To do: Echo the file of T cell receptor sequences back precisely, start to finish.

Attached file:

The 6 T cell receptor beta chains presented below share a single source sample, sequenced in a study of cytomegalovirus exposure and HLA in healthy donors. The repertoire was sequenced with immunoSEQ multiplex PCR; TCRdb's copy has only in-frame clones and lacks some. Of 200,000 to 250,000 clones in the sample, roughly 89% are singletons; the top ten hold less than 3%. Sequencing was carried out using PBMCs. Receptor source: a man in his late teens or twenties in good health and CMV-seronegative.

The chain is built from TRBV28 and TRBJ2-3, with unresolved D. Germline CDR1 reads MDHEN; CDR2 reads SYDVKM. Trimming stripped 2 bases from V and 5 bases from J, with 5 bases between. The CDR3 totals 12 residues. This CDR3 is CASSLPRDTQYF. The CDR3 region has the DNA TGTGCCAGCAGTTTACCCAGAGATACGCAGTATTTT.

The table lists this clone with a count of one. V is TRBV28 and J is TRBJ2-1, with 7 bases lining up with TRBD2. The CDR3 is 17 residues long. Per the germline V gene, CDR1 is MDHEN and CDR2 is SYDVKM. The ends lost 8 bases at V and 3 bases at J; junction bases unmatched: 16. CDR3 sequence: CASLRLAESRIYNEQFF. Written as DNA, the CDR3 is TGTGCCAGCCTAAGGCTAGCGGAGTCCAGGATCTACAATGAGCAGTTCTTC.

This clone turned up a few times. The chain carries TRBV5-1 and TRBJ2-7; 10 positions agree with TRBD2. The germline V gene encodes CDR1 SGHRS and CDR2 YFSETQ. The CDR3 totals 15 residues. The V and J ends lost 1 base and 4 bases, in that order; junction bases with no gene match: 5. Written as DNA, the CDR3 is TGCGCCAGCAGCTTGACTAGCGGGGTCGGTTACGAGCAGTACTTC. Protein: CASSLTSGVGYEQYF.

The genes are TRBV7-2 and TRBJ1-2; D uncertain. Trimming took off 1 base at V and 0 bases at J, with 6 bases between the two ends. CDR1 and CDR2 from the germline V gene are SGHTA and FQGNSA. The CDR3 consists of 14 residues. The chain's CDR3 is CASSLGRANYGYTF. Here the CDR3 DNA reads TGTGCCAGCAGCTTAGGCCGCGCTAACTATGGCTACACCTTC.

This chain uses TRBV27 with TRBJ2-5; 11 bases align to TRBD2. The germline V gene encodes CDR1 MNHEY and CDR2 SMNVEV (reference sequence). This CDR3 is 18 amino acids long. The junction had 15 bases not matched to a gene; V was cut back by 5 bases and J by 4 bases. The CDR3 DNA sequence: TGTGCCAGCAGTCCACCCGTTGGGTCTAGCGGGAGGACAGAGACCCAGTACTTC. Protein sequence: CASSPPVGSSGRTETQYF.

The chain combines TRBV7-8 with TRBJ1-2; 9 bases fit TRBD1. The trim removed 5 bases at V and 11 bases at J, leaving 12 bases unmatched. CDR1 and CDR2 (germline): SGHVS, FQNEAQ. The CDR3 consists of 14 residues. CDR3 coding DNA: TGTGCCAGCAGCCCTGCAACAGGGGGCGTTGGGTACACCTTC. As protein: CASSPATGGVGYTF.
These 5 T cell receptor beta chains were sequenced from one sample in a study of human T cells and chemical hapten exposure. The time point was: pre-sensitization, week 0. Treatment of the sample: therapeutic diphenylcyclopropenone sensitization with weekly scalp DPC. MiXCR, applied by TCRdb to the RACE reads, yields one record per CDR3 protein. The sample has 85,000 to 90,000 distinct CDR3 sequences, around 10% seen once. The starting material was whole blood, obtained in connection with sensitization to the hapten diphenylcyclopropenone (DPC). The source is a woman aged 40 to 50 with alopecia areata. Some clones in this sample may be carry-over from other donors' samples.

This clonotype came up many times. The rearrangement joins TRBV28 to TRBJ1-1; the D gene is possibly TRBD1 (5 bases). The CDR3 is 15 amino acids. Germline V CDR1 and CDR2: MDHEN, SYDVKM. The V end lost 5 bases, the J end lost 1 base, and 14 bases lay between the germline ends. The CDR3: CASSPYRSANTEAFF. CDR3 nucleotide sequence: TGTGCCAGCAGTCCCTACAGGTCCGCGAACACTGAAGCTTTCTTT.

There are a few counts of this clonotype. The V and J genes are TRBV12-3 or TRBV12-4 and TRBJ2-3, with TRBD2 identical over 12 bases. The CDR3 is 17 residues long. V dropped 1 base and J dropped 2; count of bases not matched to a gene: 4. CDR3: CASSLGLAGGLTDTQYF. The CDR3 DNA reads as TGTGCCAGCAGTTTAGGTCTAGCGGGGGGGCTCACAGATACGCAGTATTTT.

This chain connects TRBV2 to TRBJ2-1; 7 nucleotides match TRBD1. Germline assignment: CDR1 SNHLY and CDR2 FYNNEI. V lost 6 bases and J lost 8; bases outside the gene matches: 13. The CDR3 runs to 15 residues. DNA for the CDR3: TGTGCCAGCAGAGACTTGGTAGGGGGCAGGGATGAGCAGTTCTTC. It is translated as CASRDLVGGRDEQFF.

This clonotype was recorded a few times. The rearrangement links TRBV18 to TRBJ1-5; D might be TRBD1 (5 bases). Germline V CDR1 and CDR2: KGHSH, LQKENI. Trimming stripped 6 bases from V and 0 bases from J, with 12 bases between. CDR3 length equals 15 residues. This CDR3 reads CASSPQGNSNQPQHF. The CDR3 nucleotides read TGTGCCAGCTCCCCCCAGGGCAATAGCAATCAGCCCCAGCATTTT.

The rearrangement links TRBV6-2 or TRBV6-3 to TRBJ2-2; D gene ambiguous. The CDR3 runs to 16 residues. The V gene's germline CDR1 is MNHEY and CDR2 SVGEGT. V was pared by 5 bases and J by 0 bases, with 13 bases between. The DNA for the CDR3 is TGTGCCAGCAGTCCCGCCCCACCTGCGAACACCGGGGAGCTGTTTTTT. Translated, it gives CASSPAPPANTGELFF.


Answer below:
The 6 T cell receptor beta chains presented below share a single source sample, sequenced in a study of cytomegalovirus exposure and HLA in healthy donors. The repertoire was sequenced with immunoSEQ multiplex PCR; TCRdb's copy has only in-frame clones and lacks some. Of 200,000 to 250,000 clones in the sample, roughly 89% are singletons; the top ten hold less than 3%. Sequencing was carried out using PBMCs. Receptor source: a man in his late teens or twenties in good health and CMV-seronegative.

The chain is built from TRBV28 and TRBJ2-3, with unresolved D. Germline CDR1 reads MDHEN; CDR2 reads SYDVKM. Trimming stripped 2 bases from V and 5 bases from J, with 5 bases between. The CDR3 totals 12 residues. This CDR3 is CASSLPRDTQYF. The CDR3 region has the DNA TGTGCCAGCAGTTTACCCAGAGATACGCAGTATTTT.

The table lists this clone with a count of one. V is TRBV28 and J is TRBJ2-1, with 7 bases lining up with TRBD2. The CDR3 is 17 residues long. Per the germline V gene, CDR1 is MDHEN and CDR2 is SYDVKM. The ends lost 8 bases at V and 3 bases at J; junction bases unmatched: 16. CDR3 sequence: CASLRLAESRIYNEQFF. Written as DNA, the CDR3 is TGTGCCAGCCTAAGGCTAGCGGAGTCCAGGATCTACAATGAGCAGTTCTTC.

This clone turned up a few times. The chain carries TRBV5-1 and TRBJ2-7; 10 positions agree with TRBD2. The germline V gene encodes CDR1 SGHRS and CDR2 YFSETQ. The CDR3 totals 15 residues. The V and J ends lost 1 base and 4 bases, in that order; junction bases with no gene match: 5. Written as DNA, the CDR3 is TGCGCCAGCAGCTTGACTAGCGGGGTCGGTTACGAGCAGTACTTC. Protein: CASSLTSGVGYEQYF.

The genes are TRBV7-2 and TRBJ1-2; D uncertain. Trimming took off 1 base at V and 0 bases at J, with 6 bases between the two ends. CDR1 and CDR2 from the germline V gene are SGHTA and FQGNSA. The CDR3 consists of 14 residues. The chain's CDR3 is CASSLGRANYGYTF. Here the CDR3 DNA reads TGTGCCAGCAGCTTAGGCCGCGCTAACTATGGCTACACCTTC.

This chain uses TRBV27 with TRBJ2-5; 11 bases align to TRBD2. The germline V gene encodes CDR1 MNHEY and CDR2 SMNVEV (reference sequence). This CDR3 is 18 amino acids long. The junction had 15 bases not matched to a gene; V was cut back by 5 bases and J by 4 bases. The CDR3 DNA sequence: TGTGCCAGCAGTCCACCCGTTGGGTCTAGCGGGAGGACAGAGACCCAGTACTTC. Protein sequence: CASSPPVGSSGRTETQYF.

The chain combines TRBV7-8 with TRBJ1-2; 9 bases fit TRBD1. The trim removed 5 bases at V and 11 bases at J, leaving 12 bases unmatched. CDR1 and CDR2 (germline): SGHVS, FQNEAQ. The CDR3 consists of 14 residues. CDR3 coding DNA: TGTGCCAGCAGCCCTGCAACAGGGGGCGTTGGGTACACCTTC. As protein: CASSPATGGVGYTF.
These 5 T cell receptor beta chains were sequenced from one sample in a study of human T cells and chemical hapten exposure. The time point was: pre-sensitization, week 0. Treatment of the sample: therapeutic diphenylcyclopropenone sensitization with weekly scalp DPC. MiXCR, applied by TCRdb to the RACE reads, yields one record per CDR3 protein. The sample has 85,000 to 90,000 distinct CDR3 sequences, around 10% seen once. The starting material was whole blood, obtained in connection with sensitization to the hapten diphenylcyclopropenone (DPC). The source is a woman aged 40 to 50 with alopecia areata. Some clones in this sample may be carry-over from other donors' samples.

This clonotype came up many times. The rearrangement joins TRBV28 to TRBJ1-1; the D gene is possibly TRBD1 (5 bases). The CDR3 is 15 amino acids. Germline V CDR1 and CDR2: MDHEN, SYDVKM. The V end lost 5 bases, the J end lost 1 base, and 14 bases lay between the germline ends. The CDR3: CASSPYRSANTEAFF. CDR3 nucleotide sequence: TGTGCCAGCAGTCCCTACAGGTCCGCGAACACTGAAGCTTTCTTT.

There are a few counts of this clonotype. The V and J genes are TRBV12-3 or TRBV12-4 and TRBJ2-3, with TRBD2 identical over 12 bases. The CDR3 is 17 residues long. V dropped 1 base and J dropped 2; count of bases not matched to a gene: 4. CDR3: CASSLGLAGGLTDTQYF. The CDR3 DNA reads as TGTGCCAGCAGTTTAGGTCTAGCGGGGGGGCTCACAGATACGCAGTATTTT.

This chain connects TRBV2 to TRBJ2-1; 7 nucleotides match TRBD1. Germline assignment: CDR1 SNHLY and CDR2 FYNNEI. V lost 6 bases and J lost 8; bases outside the gene matches: 13. The CDR3 runs to 15 residues. DNA for the CDR3: TGTGCCAGCAGAGACTTGGTAGGGGGCAGGGATGAGCAGTTCTTC. It is translated as CASRDLVGGRDEQFF.

This clonotype was recorded a few times. The rearrangement links TRBV18 to TRBJ1-5; D might be TRBD1 (5 bases). Germline V CDR1 and CDR2: KGHSH, LQKENI. Trimming stripped 6 bases from V and 0 bases from J, with 12 bases between. CDR3 length equals 15 residues. This CDR3 reads CASSPQGNSNQPQHF. The CDR3 nucleotides read TGTGCCAGCTCCCCCCAGGGCAATAGCAATCAGCCCCAGCATTTT.

The rearrangement links TRBV6-2 or TRBV6-3 to TRBJ2-2; D gene ambiguous. The CDR3 runs to 16 residues. The V gene's germline CDR1 is MNHEY and CDR2 SVGEGT. V was pared by 5 bases and J by 0 bases, with 13 bases between. The DNA for the CDR3 is TGTGCCAGCAGTCCCGCCCCACCTGCGAACACCGGGGAGCTGTTTTTT. Translated, it gives CASSPAPPANTGELFF.